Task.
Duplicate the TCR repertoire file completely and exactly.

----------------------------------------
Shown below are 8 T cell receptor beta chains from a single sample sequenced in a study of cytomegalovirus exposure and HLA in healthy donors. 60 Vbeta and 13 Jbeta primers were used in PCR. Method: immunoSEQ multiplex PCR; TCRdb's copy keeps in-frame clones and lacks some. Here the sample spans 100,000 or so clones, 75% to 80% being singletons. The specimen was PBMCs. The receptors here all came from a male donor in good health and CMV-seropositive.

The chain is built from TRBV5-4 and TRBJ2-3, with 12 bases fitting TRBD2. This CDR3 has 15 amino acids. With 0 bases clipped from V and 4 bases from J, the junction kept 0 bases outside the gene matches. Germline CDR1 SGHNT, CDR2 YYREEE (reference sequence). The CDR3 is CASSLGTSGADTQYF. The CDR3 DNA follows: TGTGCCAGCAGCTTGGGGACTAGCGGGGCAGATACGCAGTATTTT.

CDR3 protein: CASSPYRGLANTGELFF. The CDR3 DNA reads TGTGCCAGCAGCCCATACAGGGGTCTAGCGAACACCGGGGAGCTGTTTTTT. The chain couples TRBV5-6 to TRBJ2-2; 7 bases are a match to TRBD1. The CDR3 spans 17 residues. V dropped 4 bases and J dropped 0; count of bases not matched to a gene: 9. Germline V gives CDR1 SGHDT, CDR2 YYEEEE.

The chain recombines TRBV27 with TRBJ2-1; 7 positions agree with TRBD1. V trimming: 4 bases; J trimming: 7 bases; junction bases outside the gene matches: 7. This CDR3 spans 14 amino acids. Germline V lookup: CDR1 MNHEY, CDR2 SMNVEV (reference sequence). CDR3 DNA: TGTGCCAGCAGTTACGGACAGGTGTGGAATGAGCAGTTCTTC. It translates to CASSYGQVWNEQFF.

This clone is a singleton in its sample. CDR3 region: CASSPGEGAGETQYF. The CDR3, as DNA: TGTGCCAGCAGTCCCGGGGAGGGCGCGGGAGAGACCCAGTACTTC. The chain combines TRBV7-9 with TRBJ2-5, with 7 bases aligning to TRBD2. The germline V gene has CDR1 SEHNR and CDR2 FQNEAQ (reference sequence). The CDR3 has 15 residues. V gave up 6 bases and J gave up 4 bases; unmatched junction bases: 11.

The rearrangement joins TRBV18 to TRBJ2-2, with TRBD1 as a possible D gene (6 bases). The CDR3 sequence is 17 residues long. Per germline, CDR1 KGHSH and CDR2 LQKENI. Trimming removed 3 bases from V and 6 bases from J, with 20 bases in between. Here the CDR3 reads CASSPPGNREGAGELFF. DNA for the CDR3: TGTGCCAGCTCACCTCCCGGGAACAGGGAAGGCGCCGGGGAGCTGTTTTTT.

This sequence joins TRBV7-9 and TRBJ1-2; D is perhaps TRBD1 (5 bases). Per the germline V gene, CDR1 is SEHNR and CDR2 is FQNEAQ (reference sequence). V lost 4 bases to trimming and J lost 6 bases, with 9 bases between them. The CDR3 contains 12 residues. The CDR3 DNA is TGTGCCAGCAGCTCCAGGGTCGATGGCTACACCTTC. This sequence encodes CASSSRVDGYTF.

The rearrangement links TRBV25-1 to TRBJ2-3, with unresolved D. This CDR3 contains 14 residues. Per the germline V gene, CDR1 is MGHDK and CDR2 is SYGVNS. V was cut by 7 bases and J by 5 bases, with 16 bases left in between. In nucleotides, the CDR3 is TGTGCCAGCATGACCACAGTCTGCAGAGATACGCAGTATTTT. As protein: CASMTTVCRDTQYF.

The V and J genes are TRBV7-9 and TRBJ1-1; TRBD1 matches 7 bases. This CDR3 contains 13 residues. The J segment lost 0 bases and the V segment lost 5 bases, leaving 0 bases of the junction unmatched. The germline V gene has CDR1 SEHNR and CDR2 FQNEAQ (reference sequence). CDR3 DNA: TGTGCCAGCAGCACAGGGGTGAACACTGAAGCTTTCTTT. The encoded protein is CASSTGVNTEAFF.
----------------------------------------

Shown below are 8 T cell receptor beta chains from a single sample sequenced in a study of cytomegalovirus exposure and HLA in healthy donors. 60 Vbeta and 13 Jbeta primers were used in PCR. Method: immunoSEQ multiplex PCR; TCRdb's copy keeps in-frame clones and lacks some. Here the sample spans 100,000 or so clones, 75% to 80% being singletons. The specimen was PBMCs. The receptors here all came from a male donor in good health and CMV-seropositive.

The chain is built from TRBV5-4 and TRBJ2-3, with 12 bases fitting TRBD2. This CDR3 has 15 amino acids. With 0 bases clipped from V and 4 bases from J, the junction kept 0 bases outside the gene matches. Germline CDR1 SGHNT, CDR2 YYREEE (reference sequence). The CDR3 is CASSLGTSGADTQYF. The CDR3 DNA follows: TGTGCCAGCAGCTTGGGGACTAGCGGGGCAGATACGCAGTATTTT.

CDR3 protein: CASSPYRGLANTGELFF. The CDR3 DNA reads TGTGCCAGCAGCCCATACAGGGGTCTAGCGAACACCGGGGAGCTGTTTTTT. The chain couples TRBV5-6 to TRBJ2-2; 7 bases are a match to TRBD1. The CDR3 spans 17 residues. V dropped 4 bases and J dropped 0; count of bases not matched to a gene: 9. Germline V gives CDR1 SGHDT, CDR2 YYEEEE.

The chain recombines TRBV27 with TRBJ2-1; 7 positions agree with TRBD1. V trimming: 4 bases; J trimming: 7 bases; junction bases outside the gene matches: 7. This CDR3 spans 14 amino acids. Germline V lookup: CDR1 MNHEY, CDR2 SMNVEV (reference sequence). CDR3 DNA: TGTGCCAGCAGTTACGGACAGGTGTGGAATGAGCAGTTCTTC. It translates to CASSYGQVWNEQFF.

This clone is a singleton in its sample. CDR3 region: CASSPGEGAGETQYF. The CDR3, as DNA: TGTGCCAGCAGTCCCGGGGAGGGCGCGGGAGAGACCCAGTACTTC. The chain combines TRBV7-9 with TRBJ2-5, with 7 bases aligning to TRBD2. The germline V gene has CDR1 SEHNR and CDR2 FQNEAQ (reference sequence). The CDR3 has 15 residues. V gave up 6 bases and J gave up 4 bases; unmatched junction bases: 11.

The rearrangement joins TRBV18 to TRBJ2-2, with TRBD1 as a possible D gene (6 bases). The CDR3 sequence is 17 residues long. Per germline, CDR1 KGHSH and CDR2 LQKENI. Trimming removed 3 bases from V and 6 bases from J, with 20 bases in between. Here the CDR3 reads CASSPPGNREGAGELFF. DNA for the CDR3: TGTGCCAGCTCACCTCCCGGGAACAGGGAAGGCGCCGGGGAGCTGTTTTTT.

This sequence joins TRBV7-9 and TRBJ1-2; D is perhaps TRBD1 (5 bases). Per the germline V gene, CDR1 is SEHNR and CDR2 is FQNEAQ (reference sequence). V lost 4 bases to trimming and J lost 6 bases, with 9 bases between them. The CDR3 contains 12 residues. The CDR3 DNA is TGTGCCAGCAGCTCCAGGGTCGATGGCTACACCTTC. This sequence encodes CASSSRVDGYTF.

The rearrangement links TRBV25-1 to TRBJ2-3, with unresolved D. This CDR3 contains 14 residues. Per the germline V gene, CDR1 is MGHDK and CDR2 is SYGVNS. V was cut by 7 bases and J by 5 bases, with 16 bases left in between. In nucleotides, the CDR3 is TGTGCCAGCATGACCACAGTCTGCAGAGATACGCAGTATTTT. As protein: CASMTTVCRDTQYF.

The V and J genes are TRBV7-9 and TRBJ1-1; TRBD1 matches 7 bases. This CDR3 contains 13 residues. The J segment lost 0 bases and the V segment lost 5 bases, leaving 0 bases of the junction unmatched. The germline V gene has CDR1 SEHNR and CDR2 FQNEAQ (reference sequence). CDR3 DNA: TGTGCCAGCAGCACAGGGGTGAACACTGAAGCTTTCTTT. The encoded protein is CASSTGVNTEAFF.